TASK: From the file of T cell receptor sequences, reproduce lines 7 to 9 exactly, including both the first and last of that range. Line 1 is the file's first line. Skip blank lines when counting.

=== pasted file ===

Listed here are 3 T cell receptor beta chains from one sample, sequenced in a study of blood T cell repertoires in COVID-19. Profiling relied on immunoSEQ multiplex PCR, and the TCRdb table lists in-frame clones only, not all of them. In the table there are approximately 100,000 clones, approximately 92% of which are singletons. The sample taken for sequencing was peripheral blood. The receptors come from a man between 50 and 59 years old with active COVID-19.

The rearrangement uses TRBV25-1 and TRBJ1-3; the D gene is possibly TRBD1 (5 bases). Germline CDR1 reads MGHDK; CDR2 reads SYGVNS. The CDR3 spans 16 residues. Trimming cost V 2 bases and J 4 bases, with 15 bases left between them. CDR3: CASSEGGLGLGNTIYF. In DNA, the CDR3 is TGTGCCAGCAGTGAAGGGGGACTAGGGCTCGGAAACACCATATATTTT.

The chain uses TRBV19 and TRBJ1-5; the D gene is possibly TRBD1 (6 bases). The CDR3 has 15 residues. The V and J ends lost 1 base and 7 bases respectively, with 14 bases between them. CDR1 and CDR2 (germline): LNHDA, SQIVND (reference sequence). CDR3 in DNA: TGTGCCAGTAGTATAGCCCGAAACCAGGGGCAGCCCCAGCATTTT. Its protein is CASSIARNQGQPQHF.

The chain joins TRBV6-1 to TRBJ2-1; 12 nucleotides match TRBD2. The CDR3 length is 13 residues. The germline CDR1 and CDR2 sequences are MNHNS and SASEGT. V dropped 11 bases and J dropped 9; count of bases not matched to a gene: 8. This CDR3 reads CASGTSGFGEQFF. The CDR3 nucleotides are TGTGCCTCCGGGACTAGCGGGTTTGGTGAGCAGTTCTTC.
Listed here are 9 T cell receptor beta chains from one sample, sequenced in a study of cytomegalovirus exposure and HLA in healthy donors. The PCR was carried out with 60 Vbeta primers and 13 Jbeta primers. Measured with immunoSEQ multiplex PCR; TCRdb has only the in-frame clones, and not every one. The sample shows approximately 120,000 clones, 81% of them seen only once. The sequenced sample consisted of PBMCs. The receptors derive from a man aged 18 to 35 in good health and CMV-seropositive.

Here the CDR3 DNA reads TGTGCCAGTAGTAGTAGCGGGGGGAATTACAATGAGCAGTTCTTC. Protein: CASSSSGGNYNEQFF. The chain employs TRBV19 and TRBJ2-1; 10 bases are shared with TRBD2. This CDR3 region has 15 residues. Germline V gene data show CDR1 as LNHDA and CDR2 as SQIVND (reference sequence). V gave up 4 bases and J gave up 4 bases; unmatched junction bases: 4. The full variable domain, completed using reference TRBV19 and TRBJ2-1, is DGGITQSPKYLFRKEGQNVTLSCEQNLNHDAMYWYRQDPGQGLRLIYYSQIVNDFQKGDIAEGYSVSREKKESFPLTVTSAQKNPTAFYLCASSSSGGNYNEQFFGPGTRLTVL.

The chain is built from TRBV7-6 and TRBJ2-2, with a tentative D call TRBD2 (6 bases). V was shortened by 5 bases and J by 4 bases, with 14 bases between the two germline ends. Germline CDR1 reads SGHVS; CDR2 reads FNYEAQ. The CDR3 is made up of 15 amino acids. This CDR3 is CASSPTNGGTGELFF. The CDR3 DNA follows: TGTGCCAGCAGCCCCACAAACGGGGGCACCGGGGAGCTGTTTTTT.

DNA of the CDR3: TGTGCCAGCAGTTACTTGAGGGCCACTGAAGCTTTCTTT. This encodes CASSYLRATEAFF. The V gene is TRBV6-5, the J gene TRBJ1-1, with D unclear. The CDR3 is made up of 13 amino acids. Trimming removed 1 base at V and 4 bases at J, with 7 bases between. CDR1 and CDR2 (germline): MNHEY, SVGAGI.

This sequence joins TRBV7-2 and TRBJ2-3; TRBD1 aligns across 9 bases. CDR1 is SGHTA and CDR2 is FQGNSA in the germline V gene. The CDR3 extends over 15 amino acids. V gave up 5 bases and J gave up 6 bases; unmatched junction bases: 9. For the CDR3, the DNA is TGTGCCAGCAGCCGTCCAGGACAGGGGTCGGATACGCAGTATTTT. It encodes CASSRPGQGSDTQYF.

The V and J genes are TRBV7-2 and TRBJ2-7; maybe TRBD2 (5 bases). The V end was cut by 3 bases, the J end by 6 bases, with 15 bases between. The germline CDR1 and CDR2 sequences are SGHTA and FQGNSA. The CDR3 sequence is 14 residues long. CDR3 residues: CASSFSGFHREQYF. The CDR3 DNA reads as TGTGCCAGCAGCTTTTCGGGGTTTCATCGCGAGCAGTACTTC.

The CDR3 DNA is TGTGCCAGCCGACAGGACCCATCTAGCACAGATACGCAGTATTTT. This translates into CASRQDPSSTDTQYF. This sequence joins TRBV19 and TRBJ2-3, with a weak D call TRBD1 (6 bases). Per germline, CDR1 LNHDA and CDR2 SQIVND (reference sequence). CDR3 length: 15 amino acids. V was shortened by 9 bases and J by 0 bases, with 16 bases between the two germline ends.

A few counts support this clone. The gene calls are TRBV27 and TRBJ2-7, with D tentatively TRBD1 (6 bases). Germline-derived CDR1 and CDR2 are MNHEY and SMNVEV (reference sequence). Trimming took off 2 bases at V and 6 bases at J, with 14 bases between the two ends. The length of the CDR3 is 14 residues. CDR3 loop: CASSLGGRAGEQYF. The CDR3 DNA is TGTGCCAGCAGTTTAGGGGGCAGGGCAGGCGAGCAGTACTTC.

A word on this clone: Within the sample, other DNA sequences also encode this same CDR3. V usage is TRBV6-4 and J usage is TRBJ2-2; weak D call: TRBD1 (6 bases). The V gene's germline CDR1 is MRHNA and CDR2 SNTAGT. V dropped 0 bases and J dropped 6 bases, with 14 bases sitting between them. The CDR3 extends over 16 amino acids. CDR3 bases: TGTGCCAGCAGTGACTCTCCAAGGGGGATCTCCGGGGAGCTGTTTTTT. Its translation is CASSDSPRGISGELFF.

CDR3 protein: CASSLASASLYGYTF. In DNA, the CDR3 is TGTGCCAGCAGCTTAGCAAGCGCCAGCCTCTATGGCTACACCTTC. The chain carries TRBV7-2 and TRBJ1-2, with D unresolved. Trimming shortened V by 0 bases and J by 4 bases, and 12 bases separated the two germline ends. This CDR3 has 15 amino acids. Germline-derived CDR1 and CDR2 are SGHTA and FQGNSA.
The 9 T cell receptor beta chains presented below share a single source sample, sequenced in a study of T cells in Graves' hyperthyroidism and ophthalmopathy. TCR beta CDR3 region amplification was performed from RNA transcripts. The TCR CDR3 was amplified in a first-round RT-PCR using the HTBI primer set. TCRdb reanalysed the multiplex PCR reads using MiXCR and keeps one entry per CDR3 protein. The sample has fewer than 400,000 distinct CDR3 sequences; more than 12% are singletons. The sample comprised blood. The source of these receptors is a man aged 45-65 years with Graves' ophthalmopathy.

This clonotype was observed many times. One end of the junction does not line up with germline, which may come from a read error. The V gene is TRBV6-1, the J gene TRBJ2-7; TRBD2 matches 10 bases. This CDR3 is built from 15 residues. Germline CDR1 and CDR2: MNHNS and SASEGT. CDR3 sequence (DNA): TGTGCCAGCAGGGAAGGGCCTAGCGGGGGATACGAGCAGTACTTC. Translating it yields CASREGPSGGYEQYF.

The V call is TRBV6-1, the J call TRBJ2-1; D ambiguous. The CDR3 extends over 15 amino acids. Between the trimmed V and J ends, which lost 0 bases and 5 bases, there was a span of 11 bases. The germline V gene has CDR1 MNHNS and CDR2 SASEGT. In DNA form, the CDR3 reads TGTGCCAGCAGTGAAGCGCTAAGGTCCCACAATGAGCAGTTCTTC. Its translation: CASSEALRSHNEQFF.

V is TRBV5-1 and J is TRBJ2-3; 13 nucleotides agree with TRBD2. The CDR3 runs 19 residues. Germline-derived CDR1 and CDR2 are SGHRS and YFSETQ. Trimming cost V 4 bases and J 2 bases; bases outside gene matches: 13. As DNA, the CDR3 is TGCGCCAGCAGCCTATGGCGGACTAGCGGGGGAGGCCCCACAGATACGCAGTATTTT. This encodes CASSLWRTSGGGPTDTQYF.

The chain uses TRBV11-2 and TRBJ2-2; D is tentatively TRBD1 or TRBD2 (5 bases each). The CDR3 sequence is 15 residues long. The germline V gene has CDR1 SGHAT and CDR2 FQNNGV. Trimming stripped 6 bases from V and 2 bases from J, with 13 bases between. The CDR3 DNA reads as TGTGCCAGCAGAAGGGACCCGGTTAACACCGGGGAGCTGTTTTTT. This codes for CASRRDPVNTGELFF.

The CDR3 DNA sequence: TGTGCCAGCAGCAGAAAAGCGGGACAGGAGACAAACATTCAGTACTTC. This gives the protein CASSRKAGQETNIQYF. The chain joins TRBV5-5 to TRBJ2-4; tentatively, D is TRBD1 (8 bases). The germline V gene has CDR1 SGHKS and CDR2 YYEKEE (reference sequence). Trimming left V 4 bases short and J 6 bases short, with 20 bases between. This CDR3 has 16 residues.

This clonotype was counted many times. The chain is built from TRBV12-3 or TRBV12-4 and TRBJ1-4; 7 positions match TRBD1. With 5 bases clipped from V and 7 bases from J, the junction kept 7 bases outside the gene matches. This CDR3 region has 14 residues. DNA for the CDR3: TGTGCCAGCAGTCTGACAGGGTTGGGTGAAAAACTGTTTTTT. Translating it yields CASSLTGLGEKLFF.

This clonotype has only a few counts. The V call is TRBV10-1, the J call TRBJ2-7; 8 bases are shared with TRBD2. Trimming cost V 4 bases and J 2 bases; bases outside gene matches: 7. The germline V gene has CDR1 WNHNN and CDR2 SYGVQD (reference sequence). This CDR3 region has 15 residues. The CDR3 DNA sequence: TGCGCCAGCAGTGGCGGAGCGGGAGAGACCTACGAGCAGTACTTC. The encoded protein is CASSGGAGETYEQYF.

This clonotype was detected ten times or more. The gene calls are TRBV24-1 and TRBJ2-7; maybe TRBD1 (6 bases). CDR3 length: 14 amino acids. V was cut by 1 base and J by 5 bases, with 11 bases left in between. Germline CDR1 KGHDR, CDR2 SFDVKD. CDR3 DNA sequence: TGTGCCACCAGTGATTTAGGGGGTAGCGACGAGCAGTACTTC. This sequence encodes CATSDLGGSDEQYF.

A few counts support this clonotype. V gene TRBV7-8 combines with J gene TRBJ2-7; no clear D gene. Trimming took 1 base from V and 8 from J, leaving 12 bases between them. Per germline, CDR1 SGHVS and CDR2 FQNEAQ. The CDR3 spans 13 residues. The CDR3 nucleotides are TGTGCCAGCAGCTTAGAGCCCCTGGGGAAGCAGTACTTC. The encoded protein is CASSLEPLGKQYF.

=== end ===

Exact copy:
The chain is built from TRBV7-6 and TRBJ2-2, with a tentative D call TRBD2 (6 bases). V was shortened by 5 bases and J by 4 bases, with 14 bases between the two germline ends. Germline CDR1 reads SGHVS; CDR2 reads FNYEAQ. The CDR3 is made up of 15 amino acids. This CDR3 is CASSPTNGGTGELFF. The CDR3 DNA follows: TGTGCCAGCAGCCCCACAAACGGGGGCACCGGGGAGCTGTTTTTT.

DNA of the CDR3: TGTGCCAGCAGTTACTTGAGGGCCACTGAAGCTTTCTTT. This encodes CASSYLRATEAFF. The V gene is TRBV6-5, the J gene TRBJ1-1, with D unclear. The CDR3 is made up of 13 amino acids. Trimming removed 1 base at V and 4 bases at J, with 7 bases between. CDR1 and CDR2 (germline): MNHEY, SVGAGI.

This sequence joins TRBV7-2 and TRBJ2-3; TRBD1 aligns across 9 bases. CDR1 is SGHTA and CDR2 is FQGNSA in the germline V gene. The CDR3 extends over 15 amino acids. V gave up 5 bases and J gave up 6 bases; unmatched junction bases: 9. For the CDR3, the DNA is TGTGCCAGCAGCCGTCCAGGACAGGGGTCGGATACGCAGTATTTT. It encodes CASSRPGQGSDTQYF.